Sometimes one of the people in the locked building yells to the dabai or anyone who passes, to hand over the vegetables she has ordered and who are now perishing at the locked gate of their building. But people don’t have the key and the ones who do may not necessarily care. In the evening their gate opens, and a group of dabai’s enters to do PCR tests on their doors — they’re not allowed to go out and do PCR tests like the rest of us.
This is the biggest, richest, most international city of China and people are starving, without medicine, and without freedom. Parents are separated from their children, the military is on the streets, and Shanghai’s optimism has ground to a halt. We’re back to the bottom of Maslow’s pyramid. I’m sure Shanghai will bounce back, but will its pride? For two years, foreigners have heard how everywhere outside of China (国外 ) was such a mess in terms of covid infections and how safe China was. This makes this whole lockdown feel drenched in identity politics, because letting go of zero covid forces China to also let go of that narrative.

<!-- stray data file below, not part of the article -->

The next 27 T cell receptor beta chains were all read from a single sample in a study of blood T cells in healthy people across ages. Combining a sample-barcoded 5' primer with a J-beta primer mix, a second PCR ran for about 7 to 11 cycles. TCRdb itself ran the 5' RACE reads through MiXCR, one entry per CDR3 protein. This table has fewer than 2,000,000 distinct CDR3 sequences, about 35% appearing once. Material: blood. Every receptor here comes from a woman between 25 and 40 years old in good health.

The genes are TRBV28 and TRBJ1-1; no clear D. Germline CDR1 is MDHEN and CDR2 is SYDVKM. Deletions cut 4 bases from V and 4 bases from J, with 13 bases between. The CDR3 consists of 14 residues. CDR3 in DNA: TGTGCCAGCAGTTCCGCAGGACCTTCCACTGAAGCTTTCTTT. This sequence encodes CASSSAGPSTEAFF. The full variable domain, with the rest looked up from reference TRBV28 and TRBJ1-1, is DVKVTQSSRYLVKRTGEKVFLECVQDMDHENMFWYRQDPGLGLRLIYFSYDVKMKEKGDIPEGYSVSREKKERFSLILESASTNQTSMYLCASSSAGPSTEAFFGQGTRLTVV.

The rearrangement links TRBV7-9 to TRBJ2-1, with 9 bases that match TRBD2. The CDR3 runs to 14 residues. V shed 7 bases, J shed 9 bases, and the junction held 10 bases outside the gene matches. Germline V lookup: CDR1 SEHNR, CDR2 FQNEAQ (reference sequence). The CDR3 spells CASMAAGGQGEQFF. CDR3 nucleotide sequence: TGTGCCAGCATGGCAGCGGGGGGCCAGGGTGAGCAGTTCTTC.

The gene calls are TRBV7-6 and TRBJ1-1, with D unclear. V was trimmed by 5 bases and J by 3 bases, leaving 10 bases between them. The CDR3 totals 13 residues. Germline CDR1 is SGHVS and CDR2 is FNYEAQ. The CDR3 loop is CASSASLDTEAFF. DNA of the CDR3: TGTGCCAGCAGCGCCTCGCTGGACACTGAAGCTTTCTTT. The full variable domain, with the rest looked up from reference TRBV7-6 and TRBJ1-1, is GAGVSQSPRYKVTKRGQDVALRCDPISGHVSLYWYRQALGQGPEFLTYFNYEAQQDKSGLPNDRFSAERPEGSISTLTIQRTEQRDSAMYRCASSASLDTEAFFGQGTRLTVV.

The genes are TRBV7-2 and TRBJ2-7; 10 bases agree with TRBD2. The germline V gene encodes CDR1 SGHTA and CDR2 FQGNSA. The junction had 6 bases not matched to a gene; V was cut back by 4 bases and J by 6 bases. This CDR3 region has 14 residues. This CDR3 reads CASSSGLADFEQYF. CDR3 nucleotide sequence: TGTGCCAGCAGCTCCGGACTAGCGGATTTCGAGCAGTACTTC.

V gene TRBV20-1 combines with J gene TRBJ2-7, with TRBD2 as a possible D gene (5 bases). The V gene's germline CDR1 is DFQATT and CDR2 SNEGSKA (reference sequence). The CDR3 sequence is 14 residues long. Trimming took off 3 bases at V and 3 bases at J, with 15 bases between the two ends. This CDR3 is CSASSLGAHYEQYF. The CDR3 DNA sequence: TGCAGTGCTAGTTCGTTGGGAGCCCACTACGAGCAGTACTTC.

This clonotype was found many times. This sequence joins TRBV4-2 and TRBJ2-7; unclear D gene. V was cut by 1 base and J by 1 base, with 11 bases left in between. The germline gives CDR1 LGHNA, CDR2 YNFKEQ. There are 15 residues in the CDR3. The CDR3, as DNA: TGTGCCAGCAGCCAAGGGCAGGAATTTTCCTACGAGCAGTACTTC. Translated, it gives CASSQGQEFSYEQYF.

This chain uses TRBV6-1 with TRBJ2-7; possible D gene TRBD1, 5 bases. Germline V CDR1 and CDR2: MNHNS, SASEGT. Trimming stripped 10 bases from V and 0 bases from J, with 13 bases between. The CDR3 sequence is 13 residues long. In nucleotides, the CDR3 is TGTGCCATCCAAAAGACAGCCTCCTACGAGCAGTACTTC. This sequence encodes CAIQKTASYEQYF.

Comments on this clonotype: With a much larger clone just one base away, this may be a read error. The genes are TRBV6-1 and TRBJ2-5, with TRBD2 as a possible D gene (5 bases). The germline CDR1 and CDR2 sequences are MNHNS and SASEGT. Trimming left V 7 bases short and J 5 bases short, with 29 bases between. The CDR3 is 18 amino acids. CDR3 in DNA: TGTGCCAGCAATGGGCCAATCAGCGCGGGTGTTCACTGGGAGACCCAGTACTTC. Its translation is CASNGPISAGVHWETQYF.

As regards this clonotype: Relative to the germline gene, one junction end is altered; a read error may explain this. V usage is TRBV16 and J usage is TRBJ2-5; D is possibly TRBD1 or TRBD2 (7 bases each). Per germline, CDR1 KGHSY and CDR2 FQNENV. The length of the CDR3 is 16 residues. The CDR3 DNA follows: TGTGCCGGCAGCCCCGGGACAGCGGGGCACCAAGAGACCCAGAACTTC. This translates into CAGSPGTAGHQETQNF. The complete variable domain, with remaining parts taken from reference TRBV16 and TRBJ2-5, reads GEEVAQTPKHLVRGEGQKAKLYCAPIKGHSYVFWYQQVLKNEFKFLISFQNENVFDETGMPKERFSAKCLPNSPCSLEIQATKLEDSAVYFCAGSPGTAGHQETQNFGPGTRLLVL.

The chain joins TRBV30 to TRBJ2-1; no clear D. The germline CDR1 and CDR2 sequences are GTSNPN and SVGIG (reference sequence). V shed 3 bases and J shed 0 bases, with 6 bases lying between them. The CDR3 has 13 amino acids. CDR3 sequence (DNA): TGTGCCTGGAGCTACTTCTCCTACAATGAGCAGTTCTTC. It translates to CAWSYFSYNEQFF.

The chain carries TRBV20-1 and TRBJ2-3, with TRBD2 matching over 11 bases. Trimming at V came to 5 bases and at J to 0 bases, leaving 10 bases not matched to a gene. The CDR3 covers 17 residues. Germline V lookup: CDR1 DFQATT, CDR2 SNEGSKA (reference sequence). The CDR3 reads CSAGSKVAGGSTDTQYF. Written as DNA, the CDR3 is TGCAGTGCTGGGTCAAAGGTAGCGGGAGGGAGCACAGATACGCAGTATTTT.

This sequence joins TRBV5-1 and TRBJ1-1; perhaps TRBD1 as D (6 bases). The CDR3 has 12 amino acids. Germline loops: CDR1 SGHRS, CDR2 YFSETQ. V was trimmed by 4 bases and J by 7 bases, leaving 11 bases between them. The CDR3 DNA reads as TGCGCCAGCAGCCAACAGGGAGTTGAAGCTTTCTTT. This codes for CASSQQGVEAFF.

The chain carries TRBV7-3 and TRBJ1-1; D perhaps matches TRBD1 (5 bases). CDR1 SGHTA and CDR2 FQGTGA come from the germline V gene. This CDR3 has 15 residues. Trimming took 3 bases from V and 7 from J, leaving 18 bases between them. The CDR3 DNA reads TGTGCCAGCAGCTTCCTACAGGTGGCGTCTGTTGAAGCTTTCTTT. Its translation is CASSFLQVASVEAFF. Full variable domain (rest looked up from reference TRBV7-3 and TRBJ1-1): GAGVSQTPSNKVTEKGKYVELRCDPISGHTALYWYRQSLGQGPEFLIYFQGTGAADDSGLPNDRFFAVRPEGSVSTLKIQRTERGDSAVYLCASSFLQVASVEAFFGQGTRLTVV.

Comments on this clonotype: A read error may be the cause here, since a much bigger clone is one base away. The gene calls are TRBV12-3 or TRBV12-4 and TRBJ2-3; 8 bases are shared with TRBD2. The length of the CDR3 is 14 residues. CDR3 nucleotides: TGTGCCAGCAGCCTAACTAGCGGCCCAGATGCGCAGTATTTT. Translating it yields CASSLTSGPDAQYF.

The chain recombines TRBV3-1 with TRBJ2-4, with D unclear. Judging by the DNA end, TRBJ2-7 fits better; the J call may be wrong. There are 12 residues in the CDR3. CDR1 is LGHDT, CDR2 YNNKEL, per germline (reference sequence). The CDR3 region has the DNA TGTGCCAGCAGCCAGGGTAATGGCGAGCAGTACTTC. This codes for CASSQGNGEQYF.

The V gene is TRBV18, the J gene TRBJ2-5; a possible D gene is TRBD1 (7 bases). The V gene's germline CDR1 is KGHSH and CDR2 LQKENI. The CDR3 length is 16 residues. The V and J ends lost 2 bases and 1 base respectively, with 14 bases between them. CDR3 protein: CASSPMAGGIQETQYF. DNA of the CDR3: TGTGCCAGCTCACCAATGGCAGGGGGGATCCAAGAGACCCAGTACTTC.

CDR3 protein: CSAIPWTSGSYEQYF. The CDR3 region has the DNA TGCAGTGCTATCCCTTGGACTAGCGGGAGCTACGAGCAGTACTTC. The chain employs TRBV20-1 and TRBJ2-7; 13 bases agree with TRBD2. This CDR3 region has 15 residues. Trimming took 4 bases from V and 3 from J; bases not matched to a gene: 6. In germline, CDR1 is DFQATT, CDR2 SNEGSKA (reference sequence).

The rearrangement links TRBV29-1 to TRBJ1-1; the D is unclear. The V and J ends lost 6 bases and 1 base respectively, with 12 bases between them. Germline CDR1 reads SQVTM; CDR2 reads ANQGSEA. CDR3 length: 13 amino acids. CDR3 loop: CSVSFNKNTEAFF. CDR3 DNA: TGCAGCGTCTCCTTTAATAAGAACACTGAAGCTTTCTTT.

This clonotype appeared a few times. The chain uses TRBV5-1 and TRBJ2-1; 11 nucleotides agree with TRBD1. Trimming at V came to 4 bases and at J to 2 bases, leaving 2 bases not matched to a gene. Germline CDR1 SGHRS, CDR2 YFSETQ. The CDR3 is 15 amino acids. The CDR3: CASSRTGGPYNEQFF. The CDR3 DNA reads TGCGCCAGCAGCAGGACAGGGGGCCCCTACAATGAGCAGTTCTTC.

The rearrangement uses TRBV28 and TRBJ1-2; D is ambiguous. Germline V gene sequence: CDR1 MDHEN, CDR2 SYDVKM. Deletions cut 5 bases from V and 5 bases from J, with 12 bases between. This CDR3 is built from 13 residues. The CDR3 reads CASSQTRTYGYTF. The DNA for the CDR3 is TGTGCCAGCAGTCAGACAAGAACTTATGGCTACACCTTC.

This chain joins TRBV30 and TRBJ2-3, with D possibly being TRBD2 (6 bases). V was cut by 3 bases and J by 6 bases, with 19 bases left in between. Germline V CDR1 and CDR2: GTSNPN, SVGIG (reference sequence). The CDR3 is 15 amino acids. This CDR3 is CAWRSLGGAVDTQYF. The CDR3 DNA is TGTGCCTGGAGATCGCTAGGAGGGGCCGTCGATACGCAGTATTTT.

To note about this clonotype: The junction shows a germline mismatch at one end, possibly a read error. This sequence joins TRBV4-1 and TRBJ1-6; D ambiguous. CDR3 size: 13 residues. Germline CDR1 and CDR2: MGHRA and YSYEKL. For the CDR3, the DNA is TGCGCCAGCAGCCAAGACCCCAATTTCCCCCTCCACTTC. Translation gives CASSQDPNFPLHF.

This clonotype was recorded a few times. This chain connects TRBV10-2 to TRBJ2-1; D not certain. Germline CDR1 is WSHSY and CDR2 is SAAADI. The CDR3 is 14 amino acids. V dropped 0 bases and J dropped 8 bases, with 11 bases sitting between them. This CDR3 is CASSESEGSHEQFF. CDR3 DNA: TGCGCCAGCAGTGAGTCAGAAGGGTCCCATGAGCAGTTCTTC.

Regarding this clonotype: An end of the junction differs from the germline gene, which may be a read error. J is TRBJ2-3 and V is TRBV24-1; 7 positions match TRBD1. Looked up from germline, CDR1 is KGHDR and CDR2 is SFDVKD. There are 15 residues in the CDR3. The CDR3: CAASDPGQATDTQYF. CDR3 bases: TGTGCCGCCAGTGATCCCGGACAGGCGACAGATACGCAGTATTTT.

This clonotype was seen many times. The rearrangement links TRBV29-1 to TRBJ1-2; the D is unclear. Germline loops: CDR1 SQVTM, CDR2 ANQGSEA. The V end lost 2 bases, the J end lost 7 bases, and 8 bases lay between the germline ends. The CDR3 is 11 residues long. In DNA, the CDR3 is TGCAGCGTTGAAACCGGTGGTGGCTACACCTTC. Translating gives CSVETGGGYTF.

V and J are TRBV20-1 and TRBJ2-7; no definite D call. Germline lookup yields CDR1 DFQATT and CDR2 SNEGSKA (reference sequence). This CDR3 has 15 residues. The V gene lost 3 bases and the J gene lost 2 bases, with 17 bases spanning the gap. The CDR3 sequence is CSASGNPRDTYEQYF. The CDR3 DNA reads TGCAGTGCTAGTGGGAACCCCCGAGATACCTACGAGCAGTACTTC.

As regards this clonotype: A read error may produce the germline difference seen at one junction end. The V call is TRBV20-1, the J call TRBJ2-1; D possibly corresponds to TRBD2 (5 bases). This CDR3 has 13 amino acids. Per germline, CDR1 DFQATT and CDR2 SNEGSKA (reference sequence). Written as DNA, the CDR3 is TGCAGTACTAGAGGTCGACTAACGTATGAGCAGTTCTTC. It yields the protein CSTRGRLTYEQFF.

In the Netherlands, like the United States, you can be a patriot even if you express your dismay with your country. In China, this is not accepted, you must love it unconditionally and if you critique it you’re seen as a traitor. I say F that. I love you Shanghai, but not in this way. This is like seeing a dear friend fail. Take me back to stupid overpriced meals that are designed to be photographed, not eaten. Take me back to karaoke booths on the subway station. The late night metro. The French phoenix trees with boys & girls posing. The aunties from all over China visiting the Bund, the seniors making music in the park, the overcrowded Starbucks, the hotpot restaurants where you have to queue for over an hour. Please Shanghai, show me you’re the shining example of the best that China has to offer. Quickly please, because my legs are sour.